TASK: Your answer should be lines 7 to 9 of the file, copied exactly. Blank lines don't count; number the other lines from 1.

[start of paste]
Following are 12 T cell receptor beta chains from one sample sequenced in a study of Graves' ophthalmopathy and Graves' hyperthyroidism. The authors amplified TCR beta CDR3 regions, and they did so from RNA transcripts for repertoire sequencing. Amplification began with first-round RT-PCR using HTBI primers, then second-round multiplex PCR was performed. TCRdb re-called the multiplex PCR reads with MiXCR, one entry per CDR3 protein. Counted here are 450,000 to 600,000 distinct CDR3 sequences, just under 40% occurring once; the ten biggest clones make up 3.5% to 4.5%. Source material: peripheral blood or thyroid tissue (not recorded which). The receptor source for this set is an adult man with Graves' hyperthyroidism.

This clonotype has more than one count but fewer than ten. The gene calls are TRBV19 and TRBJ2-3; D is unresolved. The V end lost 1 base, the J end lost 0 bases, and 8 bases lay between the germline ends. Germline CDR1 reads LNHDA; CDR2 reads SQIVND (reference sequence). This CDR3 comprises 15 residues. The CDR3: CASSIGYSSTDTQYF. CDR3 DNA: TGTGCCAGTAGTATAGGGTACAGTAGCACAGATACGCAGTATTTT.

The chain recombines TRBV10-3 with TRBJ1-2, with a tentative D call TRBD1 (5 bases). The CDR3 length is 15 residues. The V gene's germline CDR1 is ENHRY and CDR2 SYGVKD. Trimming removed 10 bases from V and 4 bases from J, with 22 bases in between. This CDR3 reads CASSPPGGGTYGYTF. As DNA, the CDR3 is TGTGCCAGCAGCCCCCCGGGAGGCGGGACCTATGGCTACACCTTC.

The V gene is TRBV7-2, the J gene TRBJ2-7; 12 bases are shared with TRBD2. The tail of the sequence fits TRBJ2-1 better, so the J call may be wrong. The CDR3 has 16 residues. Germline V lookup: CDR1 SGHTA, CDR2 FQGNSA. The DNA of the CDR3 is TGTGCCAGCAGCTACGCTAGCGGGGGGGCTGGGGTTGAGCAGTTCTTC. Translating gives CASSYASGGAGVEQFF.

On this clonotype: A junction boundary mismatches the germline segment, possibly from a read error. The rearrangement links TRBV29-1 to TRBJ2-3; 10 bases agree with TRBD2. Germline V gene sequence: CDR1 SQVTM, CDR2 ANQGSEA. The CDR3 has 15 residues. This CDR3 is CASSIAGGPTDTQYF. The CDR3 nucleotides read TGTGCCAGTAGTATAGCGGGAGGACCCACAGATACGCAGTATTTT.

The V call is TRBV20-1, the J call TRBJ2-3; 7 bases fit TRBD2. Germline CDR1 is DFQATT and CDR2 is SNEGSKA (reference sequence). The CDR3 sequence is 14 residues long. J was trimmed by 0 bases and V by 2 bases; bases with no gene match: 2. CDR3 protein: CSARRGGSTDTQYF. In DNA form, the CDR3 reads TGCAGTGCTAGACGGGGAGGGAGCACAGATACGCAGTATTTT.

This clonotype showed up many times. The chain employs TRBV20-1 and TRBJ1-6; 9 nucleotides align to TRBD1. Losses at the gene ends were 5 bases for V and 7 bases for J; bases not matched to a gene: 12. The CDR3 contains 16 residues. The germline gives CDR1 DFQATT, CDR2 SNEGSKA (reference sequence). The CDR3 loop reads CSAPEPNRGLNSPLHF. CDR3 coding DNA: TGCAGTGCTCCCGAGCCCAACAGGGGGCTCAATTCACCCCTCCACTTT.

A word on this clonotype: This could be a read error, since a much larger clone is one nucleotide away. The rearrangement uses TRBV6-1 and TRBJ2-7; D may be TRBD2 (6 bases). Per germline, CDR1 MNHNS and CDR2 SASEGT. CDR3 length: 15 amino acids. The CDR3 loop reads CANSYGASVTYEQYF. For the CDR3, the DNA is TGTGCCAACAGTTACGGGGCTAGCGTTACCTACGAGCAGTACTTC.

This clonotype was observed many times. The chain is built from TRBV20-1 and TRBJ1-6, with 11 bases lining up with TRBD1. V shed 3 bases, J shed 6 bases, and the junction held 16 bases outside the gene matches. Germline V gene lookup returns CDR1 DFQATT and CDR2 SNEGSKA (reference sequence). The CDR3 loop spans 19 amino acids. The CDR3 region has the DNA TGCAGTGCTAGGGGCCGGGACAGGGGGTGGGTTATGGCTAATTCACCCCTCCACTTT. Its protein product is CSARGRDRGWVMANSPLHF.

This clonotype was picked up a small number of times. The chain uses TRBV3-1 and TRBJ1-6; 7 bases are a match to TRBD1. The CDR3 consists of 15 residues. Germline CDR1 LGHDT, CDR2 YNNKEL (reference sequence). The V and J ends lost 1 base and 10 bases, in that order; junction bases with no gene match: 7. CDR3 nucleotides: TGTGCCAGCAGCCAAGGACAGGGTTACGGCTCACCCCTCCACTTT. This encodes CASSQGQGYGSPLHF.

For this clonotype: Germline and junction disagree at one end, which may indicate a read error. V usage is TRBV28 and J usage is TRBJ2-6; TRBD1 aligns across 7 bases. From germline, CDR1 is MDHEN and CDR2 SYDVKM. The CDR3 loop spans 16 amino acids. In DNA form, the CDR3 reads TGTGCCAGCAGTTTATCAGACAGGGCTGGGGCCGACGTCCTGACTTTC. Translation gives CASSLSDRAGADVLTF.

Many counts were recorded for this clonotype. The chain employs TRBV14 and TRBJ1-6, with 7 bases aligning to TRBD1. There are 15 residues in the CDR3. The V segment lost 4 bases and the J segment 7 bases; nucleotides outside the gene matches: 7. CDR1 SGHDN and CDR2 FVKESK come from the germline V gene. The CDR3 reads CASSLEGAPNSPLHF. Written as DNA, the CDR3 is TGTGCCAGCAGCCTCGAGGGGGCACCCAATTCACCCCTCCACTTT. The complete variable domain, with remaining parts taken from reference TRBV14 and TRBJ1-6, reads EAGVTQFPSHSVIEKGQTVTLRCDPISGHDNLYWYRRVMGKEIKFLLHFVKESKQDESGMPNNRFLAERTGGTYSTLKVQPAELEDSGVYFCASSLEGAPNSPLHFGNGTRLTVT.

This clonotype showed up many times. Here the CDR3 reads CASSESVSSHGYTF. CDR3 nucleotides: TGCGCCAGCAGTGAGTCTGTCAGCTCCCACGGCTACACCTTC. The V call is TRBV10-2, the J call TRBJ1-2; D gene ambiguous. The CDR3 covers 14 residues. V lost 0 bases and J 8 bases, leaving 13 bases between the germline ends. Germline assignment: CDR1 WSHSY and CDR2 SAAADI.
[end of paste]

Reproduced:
This clonotype showed up many times. The chain employs TRBV20-1 and TRBJ1-6; 9 nucleotides align to TRBD1. Losses at the gene ends were 5 bases for V and 7 bases for J; bases not matched to a gene: 12. The CDR3 contains 16 residues. The germline gives CDR1 DFQATT, CDR2 SNEGSKA (reference sequence). The CDR3 loop reads CSAPEPNRGLNSPLHF. CDR3 coding DNA: TGCAGTGCTCCCGAGCCCAACAGGGGGCTCAATTCACCCCTCCACTTT.

A word on this clonotype: This could be a read error, since a much larger clone is one nucleotide away. The rearrangement uses TRBV6-1 and TRBJ2-7; D may be TRBD2 (6 bases). Per germline, CDR1 MNHNS and CDR2 SASEGT. CDR3 length: 15 amino acids. The CDR3 loop reads CANSYGASVTYEQYF. For the CDR3, the DNA is TGTGCCAACAGTTACGGGGCTAGCGTTACCTACGAGCAGTACTTC.

This clonotype was observed many times. The chain is built from TRBV20-1 and TRBJ1-6, with 11 bases lining up with TRBD1. V shed 3 bases, J shed 6 bases, and the junction held 16 bases outside the gene matches. Germline V gene lookup returns CDR1 DFQATT and CDR2 SNEGSKA (reference sequence). The CDR3 loop spans 19 amino acids. The CDR3 region has the DNA TGCAGTGCTAGGGGCCGGGACAGGGGGTGGGTTATGGCTAATTCACCCCTCCACTTT. Its protein product is CSARGRDRGWVMANSPLHF.